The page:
Turkish lira crowns historic week with big boost from Erdogan government



Turkish Lira banknotes are seen in this illustration taken in Istanbul, Turkey on November 23, 2021. REUTERS / Murad Sezer / Illustration

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  • Data shows Turks failed to sell dollars on Monday and Tuesday
  • State interventions saw $ 8 billion this week

ANKARA, Dec.24 (Reuters) – The Turkish lira was on track for its strongest week on record on Friday, climbing more than 50% on the backing of billions of dollars in market interventions backed by the State and the promise that the government would cover currency losses on certain deposits.

The Turks did not sell dollars on Monday and Tuesday, according to official data suggesting they played little part in the biggest gains in the market. State interventions, meanwhile, cost the central bank more than $ 8 billion this week, according to traders’ calculations.

After four scorching days, the pound cooled 3% to 11.8 against the dollar at 1351 GMT.

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The currency plunged to an all-time low of 18.4 per dollar on Monday, after falling for several months due to unorthodox interest rate cuts and fears of an inflationary spiral.

But on Monday evening, President Tayyip Erdogan unveiled a plan in which the Treasury and the central bank would repay losses on deposits converted into lira against foreign currencies, triggering the biggest intraday rally of all time.

The anti-dollarization plan prompted the Turks to convert some $ 900 million of hard currency into lira, according to Finance Minister Nureddin Nebati.

But data from banking watchdog BDDK showed that after a strong build-up of dollars last week, individual Turkish depositors held $ 163.7 billion in hard currency on Tuesday – virtually unchanged from Monday and Friday, when the total was $ 163.8 billion.

Instead, the lira was given a big boost by what traders and economists called dollar stealings by state banks, backed by the central bank.

In the first three days of the week alone, the central bank’s net foreign exchange reserves fell by $ 8.5 billion, according to calculations by three bankers who spoke to Reuters. The drop totaled nearly $ 18 billion in December, they said.

“We believe positioning and stealth intervention will continue to dominate price action,” said Win Thin at Brown Brothers Harriman. “Even if the pound stabilizes, there are still strong inflationary impulses in the economy that will continue to erode the value of everything in local currency.”

After Reuters announced progress in talks over possible currency exchange lines with Azerbaijan and the United Arab Emirates, Governor Sahap Kavcioglu said Turkey’s central bank could sign two currencies within two weeks.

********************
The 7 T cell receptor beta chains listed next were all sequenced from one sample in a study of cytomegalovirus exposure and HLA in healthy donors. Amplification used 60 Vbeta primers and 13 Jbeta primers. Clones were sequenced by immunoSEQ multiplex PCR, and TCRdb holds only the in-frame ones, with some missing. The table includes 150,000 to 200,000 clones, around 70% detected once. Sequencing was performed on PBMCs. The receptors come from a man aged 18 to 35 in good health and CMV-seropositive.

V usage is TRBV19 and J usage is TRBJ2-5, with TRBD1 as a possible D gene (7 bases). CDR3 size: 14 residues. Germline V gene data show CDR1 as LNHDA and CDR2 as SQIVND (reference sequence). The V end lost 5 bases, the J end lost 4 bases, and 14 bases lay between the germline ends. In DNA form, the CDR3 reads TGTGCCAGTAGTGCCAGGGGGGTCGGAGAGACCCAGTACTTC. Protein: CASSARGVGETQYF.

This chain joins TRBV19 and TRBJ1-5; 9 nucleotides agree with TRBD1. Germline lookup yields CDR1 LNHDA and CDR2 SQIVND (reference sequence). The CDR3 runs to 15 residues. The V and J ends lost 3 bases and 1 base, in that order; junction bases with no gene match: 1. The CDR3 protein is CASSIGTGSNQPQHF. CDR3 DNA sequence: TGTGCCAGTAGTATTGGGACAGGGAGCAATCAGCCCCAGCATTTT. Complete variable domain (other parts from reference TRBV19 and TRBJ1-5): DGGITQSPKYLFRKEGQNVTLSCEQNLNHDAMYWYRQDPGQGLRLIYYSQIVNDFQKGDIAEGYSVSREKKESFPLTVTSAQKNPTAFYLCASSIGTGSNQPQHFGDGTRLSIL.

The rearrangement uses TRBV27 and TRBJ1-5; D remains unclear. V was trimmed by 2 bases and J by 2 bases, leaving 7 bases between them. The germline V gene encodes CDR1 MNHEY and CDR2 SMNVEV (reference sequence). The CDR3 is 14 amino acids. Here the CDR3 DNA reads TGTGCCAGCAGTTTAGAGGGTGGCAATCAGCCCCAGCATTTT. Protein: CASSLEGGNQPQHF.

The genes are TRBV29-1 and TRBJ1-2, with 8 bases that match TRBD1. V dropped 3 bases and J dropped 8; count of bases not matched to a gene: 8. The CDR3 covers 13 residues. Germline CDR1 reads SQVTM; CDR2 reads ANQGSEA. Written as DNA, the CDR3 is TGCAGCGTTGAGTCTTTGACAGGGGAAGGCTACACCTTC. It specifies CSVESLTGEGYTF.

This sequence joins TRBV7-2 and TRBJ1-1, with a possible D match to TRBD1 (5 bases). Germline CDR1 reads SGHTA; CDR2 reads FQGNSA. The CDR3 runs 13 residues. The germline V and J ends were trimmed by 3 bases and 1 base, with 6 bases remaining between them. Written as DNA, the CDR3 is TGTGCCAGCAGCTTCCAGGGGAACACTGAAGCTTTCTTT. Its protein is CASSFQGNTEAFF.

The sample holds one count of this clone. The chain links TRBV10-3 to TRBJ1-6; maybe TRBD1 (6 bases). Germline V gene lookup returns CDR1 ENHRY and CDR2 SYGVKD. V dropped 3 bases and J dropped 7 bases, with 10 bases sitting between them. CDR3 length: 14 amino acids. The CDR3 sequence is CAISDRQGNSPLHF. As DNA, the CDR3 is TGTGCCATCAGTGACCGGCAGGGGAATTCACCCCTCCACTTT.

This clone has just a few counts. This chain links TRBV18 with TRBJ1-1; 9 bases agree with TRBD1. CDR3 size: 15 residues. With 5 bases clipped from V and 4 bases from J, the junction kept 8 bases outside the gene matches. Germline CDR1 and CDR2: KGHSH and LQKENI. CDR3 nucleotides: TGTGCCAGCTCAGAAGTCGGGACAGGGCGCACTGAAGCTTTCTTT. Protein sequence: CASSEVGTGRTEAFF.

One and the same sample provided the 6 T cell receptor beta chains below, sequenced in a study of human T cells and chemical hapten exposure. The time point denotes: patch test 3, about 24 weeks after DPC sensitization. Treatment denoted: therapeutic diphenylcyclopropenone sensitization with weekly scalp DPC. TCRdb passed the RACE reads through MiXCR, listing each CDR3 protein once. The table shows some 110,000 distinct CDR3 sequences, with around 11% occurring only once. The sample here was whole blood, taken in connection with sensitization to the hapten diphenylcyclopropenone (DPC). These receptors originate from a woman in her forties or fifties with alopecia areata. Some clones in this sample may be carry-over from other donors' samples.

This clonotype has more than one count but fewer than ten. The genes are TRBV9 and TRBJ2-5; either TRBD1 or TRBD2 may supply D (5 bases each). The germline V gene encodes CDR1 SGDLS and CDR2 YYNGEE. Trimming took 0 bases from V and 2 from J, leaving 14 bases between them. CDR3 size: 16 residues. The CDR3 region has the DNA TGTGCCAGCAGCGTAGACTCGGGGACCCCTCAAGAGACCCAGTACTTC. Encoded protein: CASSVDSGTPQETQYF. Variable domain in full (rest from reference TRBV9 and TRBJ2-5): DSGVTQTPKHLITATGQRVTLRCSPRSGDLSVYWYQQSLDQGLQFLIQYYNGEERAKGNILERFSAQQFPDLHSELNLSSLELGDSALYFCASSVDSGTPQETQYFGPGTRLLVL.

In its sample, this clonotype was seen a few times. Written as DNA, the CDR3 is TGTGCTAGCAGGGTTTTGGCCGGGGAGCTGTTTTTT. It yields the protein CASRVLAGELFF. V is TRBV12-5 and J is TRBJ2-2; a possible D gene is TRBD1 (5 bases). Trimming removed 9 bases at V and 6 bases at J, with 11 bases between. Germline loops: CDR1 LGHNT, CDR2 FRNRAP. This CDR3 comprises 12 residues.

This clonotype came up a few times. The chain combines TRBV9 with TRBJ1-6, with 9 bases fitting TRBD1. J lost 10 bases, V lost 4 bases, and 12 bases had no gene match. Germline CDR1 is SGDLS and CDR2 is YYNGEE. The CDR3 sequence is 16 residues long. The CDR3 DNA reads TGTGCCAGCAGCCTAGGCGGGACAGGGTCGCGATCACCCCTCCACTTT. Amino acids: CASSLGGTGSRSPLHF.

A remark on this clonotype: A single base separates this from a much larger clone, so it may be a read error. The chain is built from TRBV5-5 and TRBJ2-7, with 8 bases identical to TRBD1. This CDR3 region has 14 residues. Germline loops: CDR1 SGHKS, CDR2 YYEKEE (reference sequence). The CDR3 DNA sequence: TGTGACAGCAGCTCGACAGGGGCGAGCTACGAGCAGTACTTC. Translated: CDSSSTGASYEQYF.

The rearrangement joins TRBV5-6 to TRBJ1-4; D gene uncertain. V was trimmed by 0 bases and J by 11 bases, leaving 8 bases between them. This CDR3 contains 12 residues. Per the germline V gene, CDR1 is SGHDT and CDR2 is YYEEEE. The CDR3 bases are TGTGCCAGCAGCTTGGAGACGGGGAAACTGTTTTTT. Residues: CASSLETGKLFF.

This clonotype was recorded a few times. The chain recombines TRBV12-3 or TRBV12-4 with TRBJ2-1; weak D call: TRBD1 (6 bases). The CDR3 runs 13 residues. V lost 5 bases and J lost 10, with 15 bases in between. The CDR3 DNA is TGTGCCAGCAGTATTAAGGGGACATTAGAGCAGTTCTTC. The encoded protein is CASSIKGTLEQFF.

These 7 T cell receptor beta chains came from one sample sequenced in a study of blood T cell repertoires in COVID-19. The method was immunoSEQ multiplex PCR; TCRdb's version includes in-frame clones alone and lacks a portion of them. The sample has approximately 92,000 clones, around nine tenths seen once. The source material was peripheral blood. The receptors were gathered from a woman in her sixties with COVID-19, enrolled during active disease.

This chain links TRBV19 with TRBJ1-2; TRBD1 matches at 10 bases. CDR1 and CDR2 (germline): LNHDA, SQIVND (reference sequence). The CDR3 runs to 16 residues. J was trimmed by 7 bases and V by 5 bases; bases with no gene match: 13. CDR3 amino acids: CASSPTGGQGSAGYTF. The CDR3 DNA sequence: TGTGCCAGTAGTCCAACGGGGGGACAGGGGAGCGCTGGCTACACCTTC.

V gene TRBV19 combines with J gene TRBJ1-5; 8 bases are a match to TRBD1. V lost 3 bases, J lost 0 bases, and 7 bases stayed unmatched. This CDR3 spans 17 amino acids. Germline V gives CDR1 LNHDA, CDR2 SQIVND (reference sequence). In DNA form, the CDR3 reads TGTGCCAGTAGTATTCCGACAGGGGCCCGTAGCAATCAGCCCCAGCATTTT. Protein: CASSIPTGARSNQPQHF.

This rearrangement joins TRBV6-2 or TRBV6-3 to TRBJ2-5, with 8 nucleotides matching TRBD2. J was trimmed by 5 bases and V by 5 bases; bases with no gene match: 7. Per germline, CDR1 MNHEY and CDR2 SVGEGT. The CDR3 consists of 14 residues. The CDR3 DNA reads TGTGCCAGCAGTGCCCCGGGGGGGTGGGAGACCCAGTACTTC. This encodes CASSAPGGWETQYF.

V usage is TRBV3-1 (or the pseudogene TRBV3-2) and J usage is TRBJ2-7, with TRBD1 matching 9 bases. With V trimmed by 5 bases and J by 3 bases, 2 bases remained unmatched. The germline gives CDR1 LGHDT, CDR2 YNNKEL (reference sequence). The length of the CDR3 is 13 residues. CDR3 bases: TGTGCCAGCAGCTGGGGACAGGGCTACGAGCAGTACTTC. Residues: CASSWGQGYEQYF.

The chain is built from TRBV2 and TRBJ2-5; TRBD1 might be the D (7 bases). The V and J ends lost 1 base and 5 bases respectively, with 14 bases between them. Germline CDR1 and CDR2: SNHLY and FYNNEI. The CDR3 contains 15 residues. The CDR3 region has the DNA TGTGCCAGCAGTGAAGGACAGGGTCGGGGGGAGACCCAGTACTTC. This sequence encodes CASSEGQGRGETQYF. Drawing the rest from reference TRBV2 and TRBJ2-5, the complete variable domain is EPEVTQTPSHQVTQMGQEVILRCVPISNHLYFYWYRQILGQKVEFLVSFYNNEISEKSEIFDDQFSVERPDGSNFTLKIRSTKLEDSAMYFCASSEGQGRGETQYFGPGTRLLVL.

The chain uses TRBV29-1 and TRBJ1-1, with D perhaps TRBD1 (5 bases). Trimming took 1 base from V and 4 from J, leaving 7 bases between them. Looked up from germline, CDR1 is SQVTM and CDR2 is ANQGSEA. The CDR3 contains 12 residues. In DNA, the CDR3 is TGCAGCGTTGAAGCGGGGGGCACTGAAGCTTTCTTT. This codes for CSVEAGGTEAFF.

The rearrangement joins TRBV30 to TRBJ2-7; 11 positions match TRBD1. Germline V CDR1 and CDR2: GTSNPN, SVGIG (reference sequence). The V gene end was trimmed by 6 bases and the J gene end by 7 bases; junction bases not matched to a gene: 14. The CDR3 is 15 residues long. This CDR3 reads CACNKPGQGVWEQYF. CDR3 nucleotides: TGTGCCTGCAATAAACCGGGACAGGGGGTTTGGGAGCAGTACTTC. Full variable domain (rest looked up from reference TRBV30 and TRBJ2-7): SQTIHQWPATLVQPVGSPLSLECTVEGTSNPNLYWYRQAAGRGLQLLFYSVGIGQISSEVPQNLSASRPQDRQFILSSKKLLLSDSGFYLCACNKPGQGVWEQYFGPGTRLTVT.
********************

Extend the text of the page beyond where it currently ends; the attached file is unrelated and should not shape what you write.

Citing four sources close to the operations, including a senior Turkish official, Reuters reported on Thursday that state banks had massively sold dollars earlier this week in the wake of Erdogan’s announcement.

State-owned banks have not commented on the matter.

The central bank, which was not immediately available for comment, had announced interventions in the dollar-selling market earlier this month, but not this week.

Nebati, discussing the interventions on broadcaster NTV on Thursday, said Turkey “is using all the tools at its disposal in a positive way.”

As of December 17, the central bank’s net foreign exchange reserves fell to $ 12.2 billion from $ 21.2 billion a week earlier, to levels last reached in May, reflecting the interventions.

Hakan Kara, former chief economist at Turkey’s central bank, said on Twitter that the bank’s currency sales stood at $ 17-20 billion this month, of which $ 3 billion on Wednesday alone, although that he said it was not clear how they were used.

“State banks have provided significant support to the forex balance, but it is not just state banks that sell dollars,” said one bank trader who spoke on condition of anonymity.

In 2019-2020, the central bank supported, via swaps, the sale of some $ 128 billion via state-owned banks to stabilize the lira, depleting Turkey’s foreign exchange reserves and drawing strong criticism from the lira. political opposition.

Under pressure from Erdogan, the central bank has cut its key rates by 500 basis points to 14% since September despite a jump above 21% in inflation. Price increases are expected to exceed 30% next year, in part due to the depreciation of the pound.

Reflecting these concerns, Turkish Airlines will increase the wages of its employees by the inflation rate plus 65% for 2022, according to an agreement with its union. Read more

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Reporting by Nevzat Devranoglu and Jonathan Spicer; Editing by Jane Merriman and Catherine Evans

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